Systematic Review ARTICLE
Clinical effects of mindfulness-based intervention in patients with first episode psychosis and in individuals with ultra-high risk for transition to psychosis: a review
- 1INSERM U1028 Centre de Recherche en Neurosciences de Lyon, France
- 2CH le Vinatier, Lyon 1 university, INSERM U1028 Centre de Recherche en Neurosciences de Lyon, France
Objectives. Recent clinical studies and meta-analyses have reported the clinical effects of mindfulness-based interventions as a complementary treatment for patients with schizophrenia, but their possible efficacy in patients with first episode of psychosis (FEP) and in individuals with ultra-high risk (UHR) of transition to psychosis is less clear. Here, we investigated the current evidence on the usefulness of mindfulness-based interventions in these two populations.
Methods. We conducted a systematic search of the literature according to the PRISMA guidelines.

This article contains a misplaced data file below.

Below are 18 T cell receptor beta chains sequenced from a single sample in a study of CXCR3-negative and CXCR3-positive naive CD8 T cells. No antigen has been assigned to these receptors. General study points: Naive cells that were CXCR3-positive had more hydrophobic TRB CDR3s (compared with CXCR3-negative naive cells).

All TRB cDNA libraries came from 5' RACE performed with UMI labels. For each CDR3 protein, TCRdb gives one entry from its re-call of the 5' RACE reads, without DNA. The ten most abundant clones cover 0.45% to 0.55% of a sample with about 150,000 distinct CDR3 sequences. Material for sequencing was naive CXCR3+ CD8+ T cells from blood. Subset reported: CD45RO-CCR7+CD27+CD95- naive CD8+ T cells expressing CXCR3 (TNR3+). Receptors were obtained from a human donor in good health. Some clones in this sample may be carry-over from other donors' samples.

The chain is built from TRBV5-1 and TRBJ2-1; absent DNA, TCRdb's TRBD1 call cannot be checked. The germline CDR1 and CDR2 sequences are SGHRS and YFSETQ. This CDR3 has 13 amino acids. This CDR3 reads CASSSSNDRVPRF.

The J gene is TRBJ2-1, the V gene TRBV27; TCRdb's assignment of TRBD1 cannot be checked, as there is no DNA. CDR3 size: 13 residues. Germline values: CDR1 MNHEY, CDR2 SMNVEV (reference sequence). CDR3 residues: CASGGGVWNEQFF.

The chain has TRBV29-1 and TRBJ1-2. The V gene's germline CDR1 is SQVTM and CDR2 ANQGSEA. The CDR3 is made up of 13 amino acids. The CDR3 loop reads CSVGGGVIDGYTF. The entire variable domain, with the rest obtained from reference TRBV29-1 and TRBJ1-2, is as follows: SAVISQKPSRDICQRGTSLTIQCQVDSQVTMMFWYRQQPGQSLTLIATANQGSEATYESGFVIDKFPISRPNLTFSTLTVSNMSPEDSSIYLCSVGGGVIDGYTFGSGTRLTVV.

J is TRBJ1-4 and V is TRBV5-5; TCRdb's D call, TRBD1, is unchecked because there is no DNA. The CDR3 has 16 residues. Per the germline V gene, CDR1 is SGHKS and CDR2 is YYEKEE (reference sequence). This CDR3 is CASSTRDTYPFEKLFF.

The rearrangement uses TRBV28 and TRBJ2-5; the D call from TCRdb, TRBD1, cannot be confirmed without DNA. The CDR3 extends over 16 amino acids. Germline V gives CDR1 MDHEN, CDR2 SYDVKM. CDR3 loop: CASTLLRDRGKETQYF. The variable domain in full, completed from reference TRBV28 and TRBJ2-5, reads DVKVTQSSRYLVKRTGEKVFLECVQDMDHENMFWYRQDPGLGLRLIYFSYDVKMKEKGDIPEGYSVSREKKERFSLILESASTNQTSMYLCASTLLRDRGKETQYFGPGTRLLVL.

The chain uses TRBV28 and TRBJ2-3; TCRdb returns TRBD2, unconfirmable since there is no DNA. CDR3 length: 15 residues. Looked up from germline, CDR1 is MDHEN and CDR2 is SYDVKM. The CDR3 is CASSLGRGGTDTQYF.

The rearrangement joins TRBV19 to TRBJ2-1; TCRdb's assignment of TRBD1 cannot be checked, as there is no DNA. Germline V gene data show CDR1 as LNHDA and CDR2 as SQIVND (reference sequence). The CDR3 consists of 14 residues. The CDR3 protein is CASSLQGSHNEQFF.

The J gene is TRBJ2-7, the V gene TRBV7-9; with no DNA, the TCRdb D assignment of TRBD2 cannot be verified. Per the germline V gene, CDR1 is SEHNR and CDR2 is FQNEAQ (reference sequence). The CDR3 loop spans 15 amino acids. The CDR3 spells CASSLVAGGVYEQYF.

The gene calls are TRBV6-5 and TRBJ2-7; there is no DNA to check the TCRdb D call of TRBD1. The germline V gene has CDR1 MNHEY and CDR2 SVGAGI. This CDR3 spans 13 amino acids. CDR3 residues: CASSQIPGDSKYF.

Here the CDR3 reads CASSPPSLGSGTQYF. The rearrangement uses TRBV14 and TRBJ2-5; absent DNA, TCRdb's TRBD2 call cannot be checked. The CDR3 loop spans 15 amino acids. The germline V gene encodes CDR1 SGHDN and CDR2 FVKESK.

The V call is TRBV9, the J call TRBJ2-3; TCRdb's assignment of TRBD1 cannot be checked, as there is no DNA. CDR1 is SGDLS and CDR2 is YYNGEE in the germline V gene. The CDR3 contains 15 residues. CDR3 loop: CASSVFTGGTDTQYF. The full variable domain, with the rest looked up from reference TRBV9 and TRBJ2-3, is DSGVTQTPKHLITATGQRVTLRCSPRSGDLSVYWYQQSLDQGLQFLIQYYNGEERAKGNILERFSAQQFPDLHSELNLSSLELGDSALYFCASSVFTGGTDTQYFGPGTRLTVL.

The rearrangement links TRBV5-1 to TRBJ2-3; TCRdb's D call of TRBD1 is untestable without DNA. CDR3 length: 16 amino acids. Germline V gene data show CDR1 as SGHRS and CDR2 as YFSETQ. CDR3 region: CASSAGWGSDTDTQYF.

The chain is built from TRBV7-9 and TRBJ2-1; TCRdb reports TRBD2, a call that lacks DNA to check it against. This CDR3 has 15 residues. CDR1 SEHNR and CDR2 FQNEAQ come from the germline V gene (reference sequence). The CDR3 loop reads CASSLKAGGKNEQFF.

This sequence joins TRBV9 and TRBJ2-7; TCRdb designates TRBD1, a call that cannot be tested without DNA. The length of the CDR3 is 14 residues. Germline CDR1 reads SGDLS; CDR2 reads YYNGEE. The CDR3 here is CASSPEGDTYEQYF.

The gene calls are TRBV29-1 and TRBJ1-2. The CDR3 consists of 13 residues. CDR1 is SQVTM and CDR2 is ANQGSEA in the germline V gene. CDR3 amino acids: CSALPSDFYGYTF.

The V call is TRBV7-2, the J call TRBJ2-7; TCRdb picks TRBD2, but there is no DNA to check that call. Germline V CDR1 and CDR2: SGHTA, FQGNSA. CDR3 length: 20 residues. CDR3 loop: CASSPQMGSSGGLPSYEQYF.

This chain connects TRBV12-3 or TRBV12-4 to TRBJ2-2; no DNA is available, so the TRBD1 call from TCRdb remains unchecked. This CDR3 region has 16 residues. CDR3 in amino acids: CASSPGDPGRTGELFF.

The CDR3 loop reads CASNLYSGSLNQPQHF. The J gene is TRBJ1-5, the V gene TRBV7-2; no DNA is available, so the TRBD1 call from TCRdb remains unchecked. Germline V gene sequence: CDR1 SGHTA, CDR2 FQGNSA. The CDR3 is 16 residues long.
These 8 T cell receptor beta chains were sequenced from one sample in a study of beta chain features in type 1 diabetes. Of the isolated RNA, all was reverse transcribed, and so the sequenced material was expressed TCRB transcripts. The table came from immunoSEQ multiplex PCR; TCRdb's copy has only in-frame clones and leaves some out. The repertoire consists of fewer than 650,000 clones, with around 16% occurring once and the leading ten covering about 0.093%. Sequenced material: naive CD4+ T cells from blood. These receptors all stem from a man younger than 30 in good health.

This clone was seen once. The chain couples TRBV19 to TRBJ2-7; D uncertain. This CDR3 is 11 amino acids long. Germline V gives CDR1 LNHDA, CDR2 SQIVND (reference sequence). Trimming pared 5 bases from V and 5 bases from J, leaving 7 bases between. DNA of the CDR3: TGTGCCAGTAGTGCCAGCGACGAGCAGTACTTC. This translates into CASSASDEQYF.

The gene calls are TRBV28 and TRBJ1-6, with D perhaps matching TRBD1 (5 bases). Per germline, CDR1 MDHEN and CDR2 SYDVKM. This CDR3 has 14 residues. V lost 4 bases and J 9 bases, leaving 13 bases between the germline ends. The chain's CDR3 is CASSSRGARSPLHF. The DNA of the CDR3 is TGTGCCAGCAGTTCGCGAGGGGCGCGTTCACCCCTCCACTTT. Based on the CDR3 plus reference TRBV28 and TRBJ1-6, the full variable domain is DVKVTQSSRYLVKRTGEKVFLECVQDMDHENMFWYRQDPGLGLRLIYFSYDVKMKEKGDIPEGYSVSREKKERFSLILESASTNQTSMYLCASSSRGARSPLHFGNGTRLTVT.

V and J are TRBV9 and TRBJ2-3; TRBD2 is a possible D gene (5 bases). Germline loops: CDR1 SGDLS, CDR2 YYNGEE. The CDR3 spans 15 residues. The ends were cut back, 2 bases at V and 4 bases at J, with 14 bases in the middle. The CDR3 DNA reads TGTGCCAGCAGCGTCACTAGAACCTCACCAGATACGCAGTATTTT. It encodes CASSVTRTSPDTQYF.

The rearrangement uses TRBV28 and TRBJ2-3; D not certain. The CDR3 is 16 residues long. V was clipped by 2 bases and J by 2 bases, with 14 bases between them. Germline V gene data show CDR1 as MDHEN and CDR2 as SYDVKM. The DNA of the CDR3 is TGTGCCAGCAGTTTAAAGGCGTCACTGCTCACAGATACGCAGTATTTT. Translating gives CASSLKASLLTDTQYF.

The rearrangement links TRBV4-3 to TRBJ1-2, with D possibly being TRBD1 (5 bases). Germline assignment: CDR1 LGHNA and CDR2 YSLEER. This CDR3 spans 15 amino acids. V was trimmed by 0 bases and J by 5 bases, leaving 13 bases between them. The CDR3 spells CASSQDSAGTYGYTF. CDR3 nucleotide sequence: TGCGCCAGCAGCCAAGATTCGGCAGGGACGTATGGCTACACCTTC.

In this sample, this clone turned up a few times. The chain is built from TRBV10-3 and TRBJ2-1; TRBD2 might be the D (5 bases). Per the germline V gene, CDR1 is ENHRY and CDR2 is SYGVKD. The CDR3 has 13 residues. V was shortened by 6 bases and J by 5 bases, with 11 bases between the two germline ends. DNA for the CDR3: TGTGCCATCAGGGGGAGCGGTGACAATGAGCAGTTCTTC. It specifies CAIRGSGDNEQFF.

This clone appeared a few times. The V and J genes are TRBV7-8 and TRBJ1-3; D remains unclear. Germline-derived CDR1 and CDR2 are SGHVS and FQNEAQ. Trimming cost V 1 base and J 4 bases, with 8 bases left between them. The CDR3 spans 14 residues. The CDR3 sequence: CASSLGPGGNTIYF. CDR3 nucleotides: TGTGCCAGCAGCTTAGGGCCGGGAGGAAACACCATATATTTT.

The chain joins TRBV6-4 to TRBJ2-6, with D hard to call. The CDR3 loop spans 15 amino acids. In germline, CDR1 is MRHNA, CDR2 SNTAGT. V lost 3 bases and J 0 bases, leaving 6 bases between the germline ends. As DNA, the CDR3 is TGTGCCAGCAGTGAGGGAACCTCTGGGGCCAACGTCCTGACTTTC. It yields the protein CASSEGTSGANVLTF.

Results. Among the 102 references retrieved, 9 responded to the inclusion criteria (8 in FEP patients and one in UHR individuals). In FEP patients, mindfulness interventions are well-tolerated and have a satisfactory level of adherence. The clinical benefits consist primarily of reduced anxiety and sadness and improved quality of life. None of the studies reported any increase in positive symptoms.
Conclusion. Future sham-controlled studies with large sample sizes are needed to definitively conclude on the clinical interest of mindfulness-based interventions in FEP patients and UHR individuals as well as to understand their underlying mechanisms of action.
Keywords: mindfulness, MBSR/MBCT, First episode schizophrenia, UHR for psychosis, At risk population
Received: 05 Aug 2019;
Accepted: 07 Oct 2019.
Copyright: © 2019 vignaud, Reilly, donde, Haesebaert and Brunelin. This is an open-access article distributed under the terms of the Creative Commons Attribution License (CC BY). The use, distribution or reproduction in other forums is permitted, provided the original author(s) and the copyright owner(s) are credited and that the original publication in this journal is cited, in accordance with accepted academic practice. No use, distribution or reproduction is permitted which does not comply with these terms.
* Correspondence: Dr. Jerome Brunelin, INSERM U1028 Centre de Recherche en Neurosciences de Lyon, CH le Vinatier, Lyon 1 university, Bron, 69677, France, firstname.lastname@example.org